Search Results

You are looking at 1 - 3 of 3 items for

  • Author or Editor: Suzan Murray x
  • Refine by Access: Content accessible to me x
Clear All Modify Search


Objective—To determine the pharmacokinetics of enrofloxacin after oral administration to captive elephants.

Animals—6 clinically normal adult Asian elephants (Elephas maximus).

Procedure—Each elephant received a single dose of enrofloxacin (2.5 mg/kg, PO). Three elephants received their complete diet (pellets and grain) within 2 hours after enrofloxacin administration, whereas the other 3 elephants received only hay within 6 hours after enrofloxacin administration. Serum concentrations of enrofloxacin and ciprofloxacin were measured by use of high-performance liquid chromatography.

Results—Harmonic mean half-life after oral administration was 18.4 hours for all elephants. Mean ± SD peak serum concentration of enrofloxacin was 1.31 ± 0.40 µg/mL at 5.0 ± 4.2 hours after administration. Mean area under the curve was 20.72 ± 4.25 (µg × h)/mL.

Conclusions and Clinical Relevance—Oral administration of enrofloxacin to Asian elephants has a prolonged elimination half-life, compared with the elimination half-life for adult horses. In addition, potentially therapeutic concentrations in elephants were obtained when enrofloxacin was administered orally at a dosage of 2.5 mg/kg. Analysis of these results suggests that enrofloxacin administered with feed in the manner described in this study could be a potentially useful antimicrobial for use in treatment of captive Asian elephants with infections attributable to organisms, such as Bordetella spp, Escherichia coli, Mycoplasma spp, Pasteurella spp, Haemophilus spp, Salmonella spp, and Staphylococcus spp. (Am J Vet Res 2005;66:1948–1953)

Full access
in American Journal of Veterinary Research



To establish a reference interval for glomerular filtration rate (GFR) determined by measuring serum clearance of a single IV dose of inulin in clinically normal cheetahs (Acinonyx jubatus) and compare serum symmetric dimethylarginine (SDMA) concentration in cheetahs with GFR.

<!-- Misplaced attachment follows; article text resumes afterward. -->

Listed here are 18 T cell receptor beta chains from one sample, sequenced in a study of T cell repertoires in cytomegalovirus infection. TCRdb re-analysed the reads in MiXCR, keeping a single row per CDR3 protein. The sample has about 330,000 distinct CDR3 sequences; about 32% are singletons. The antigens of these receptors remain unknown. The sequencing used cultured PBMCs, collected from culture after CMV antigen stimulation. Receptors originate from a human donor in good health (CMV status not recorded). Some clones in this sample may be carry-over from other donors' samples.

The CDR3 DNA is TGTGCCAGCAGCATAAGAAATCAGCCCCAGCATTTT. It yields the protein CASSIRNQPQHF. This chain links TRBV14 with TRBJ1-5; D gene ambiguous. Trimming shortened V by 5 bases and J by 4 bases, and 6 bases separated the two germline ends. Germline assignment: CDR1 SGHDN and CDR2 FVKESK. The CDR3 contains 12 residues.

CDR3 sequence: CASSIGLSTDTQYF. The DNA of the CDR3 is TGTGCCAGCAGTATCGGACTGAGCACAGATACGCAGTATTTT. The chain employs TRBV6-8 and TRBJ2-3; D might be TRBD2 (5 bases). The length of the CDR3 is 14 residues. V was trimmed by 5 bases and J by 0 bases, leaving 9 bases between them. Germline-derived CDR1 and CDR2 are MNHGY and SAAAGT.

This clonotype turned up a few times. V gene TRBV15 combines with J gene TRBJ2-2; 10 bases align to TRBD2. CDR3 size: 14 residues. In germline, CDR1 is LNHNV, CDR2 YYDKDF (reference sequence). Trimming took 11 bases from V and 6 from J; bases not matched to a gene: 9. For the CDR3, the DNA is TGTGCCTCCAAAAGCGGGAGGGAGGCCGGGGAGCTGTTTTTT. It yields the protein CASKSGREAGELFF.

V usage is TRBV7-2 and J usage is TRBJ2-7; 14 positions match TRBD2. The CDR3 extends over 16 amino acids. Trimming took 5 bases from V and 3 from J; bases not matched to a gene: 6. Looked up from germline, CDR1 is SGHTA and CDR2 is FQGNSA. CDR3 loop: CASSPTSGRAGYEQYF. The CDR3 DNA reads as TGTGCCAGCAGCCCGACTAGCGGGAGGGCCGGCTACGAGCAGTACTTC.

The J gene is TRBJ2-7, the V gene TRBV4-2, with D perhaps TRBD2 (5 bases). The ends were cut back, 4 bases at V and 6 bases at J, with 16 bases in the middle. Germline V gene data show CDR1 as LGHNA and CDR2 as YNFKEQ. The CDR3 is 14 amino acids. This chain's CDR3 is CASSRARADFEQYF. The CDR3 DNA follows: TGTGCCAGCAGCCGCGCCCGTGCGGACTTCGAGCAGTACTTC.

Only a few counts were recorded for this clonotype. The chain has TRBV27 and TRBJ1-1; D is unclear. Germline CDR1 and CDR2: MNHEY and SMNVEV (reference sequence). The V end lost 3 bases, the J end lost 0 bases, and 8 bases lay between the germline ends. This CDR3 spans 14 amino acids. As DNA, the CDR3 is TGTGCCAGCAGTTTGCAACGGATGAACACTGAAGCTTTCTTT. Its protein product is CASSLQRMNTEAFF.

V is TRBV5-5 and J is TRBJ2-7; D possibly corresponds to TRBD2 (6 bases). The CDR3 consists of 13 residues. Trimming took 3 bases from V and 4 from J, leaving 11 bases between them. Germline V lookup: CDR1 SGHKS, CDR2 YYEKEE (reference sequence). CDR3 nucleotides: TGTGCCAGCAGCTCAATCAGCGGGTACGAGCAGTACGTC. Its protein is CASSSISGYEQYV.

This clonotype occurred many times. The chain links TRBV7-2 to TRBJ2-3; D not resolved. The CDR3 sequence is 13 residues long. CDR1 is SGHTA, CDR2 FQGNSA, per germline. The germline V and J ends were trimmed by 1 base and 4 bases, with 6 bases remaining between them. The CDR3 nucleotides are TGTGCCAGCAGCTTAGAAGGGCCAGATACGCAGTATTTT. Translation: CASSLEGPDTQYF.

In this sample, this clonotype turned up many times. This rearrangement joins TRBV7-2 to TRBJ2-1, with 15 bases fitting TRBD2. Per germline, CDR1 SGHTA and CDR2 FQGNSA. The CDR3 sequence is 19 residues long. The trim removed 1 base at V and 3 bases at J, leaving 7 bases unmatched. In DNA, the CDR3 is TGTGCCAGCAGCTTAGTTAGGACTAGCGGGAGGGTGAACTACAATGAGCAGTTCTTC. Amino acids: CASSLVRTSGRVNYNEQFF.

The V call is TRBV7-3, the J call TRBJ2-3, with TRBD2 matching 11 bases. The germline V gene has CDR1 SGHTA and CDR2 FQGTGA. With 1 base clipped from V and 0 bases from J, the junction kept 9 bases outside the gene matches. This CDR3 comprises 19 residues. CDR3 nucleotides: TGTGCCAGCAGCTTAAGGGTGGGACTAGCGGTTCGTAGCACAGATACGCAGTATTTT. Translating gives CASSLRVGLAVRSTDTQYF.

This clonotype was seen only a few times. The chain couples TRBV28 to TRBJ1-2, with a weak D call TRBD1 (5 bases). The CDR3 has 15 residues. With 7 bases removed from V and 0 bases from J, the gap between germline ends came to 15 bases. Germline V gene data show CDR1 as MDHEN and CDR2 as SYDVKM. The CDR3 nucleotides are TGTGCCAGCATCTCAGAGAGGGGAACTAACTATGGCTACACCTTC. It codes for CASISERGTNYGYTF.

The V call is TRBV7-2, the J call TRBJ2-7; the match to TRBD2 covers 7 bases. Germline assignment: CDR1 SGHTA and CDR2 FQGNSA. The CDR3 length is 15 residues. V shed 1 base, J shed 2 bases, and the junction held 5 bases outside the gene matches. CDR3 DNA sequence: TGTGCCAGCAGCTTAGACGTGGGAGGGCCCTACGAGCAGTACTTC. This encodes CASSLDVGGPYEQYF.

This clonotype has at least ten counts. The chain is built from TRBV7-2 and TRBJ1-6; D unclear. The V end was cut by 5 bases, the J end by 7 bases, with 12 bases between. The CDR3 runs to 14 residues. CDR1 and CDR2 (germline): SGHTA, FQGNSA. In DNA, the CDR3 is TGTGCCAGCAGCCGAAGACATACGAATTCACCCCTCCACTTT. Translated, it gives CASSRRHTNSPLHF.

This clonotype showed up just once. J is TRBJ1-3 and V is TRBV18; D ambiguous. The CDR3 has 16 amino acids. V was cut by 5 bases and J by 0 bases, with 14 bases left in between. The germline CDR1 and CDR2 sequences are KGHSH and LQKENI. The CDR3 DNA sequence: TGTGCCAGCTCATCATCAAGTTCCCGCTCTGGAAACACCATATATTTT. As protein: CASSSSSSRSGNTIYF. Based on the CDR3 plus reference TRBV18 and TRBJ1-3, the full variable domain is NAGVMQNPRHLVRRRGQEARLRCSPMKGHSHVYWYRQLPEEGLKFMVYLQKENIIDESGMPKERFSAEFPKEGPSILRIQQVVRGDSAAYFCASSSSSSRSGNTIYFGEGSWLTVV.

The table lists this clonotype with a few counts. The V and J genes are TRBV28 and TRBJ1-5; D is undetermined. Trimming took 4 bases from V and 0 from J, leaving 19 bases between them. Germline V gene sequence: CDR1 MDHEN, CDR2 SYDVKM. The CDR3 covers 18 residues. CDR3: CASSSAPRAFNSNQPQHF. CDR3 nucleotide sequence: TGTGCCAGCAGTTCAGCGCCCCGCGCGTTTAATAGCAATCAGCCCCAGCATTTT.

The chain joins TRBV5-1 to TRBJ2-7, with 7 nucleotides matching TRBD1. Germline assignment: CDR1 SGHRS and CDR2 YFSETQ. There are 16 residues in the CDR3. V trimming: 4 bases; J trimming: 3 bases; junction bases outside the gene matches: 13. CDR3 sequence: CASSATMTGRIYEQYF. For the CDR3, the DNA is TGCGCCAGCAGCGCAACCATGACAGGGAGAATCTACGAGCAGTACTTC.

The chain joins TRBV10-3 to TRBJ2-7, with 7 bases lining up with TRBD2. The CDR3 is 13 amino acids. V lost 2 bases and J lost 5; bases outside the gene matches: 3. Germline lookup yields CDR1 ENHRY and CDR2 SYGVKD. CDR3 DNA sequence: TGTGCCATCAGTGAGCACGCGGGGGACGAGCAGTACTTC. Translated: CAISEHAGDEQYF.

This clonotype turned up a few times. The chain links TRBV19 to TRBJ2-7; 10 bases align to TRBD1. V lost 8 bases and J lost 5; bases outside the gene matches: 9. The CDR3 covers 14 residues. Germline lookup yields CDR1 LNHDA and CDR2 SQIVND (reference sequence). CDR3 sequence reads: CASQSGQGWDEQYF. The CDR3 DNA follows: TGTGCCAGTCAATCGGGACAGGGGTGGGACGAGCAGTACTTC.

33 cheetahs housed at 3 institutions.


A single bolus of inulin (3,000 mg/m2) was administered IV, and 5 serial blood samples were collected and analyzed for serum inulin concentration with the anthrone technique. The GFR was estimated with a modified slope-intercept method for the slow component of the serum concentration-versus-time curve. Blood urea nitrogen and serum creatinine concentrations were measured in samples obtained immediately prior to inulin administration, and serum SDMA concentration was measured in stored samples.


Mean ± SD measured GFR was 1.58 ± 0.39 mL/min/kg, and the calculated reference interval was 0.84 to 2.37 mL/min/kg. There were significant negative correlations between GFR and serum creatinine concentration (r = −0.499), BUN concentration (r = −0.592), and age (r = −0.463). Serum SDMA concentration was not significantly correlated with GFR (r = 0.385), BUN concentration (r = −0.281), or serum creatinine concentration (r = 0.165).


A reference interval for GFR in clinically normal cheetahs was obtained. Further evaluation of animals with renal disease is needed to determine whether measuring serum clearance of a single IV dose of inulin is a reliable diagnostic test for early detection of renal disease in cheetahs.

Full access
in American Journal of Veterinary Research


Objective—To determine the pharmacokinetic properties of 1 IM injection of ceftiofur crystalline-free acid (CCFA) in American black ducks (Anas rubripes).

Animals—20 adult American black ducks (6 in a preliminary experiment and 14 in a primary experiment).

Procedures—Dose and route of administration of CCFA for the primary experiment were determined in a preliminary experiment. In the primary experiment, CCFA (10 mg/kg, IM) was administered to ducks. Ducks were allocated into 2 groups, and blood samples were obtained 0.25, 0.5, 1, 2, 4, 8, 12, 48, 96, 144, 192, and 240 hours or 0.25, 0.5, 1, 2, 4, 8, 24, 72, 120, 168, and 216 hours after administration of CCFA. Plasma concentrations of ceftiofur free acid equivalents (CFAEs) were determined by use of high-performance liquid chromatography. Data were evaluated by use of a naive pooled-data approach.

Results—The area under the plasma concentration versus time curve from 0 hours to infinity was 783 h•μg/mL, maximum plasma concentration observed was 13.1 μg/mL, time to maximum plasma concentration observed was 24 hours, terminal phase half-life was 32.0 hours, time that concentrations of CFAEs were higher than the minimum inhibitory concentration (1.0 μg/mL) for many pathogens of birds was 123 hours, and time that concentrations of CFAEs were higher than the target plasma concentration (4.0 μg/mL) was 73.3 hours.

Conclusions and Clinical Relevance—On the basis of the time that CFAE concentrations were higher than the target plasma concentration, a dosing interval of 3 days can be recommended for future multidose CCFA studies.

Full access
in American Journal of Veterinary Research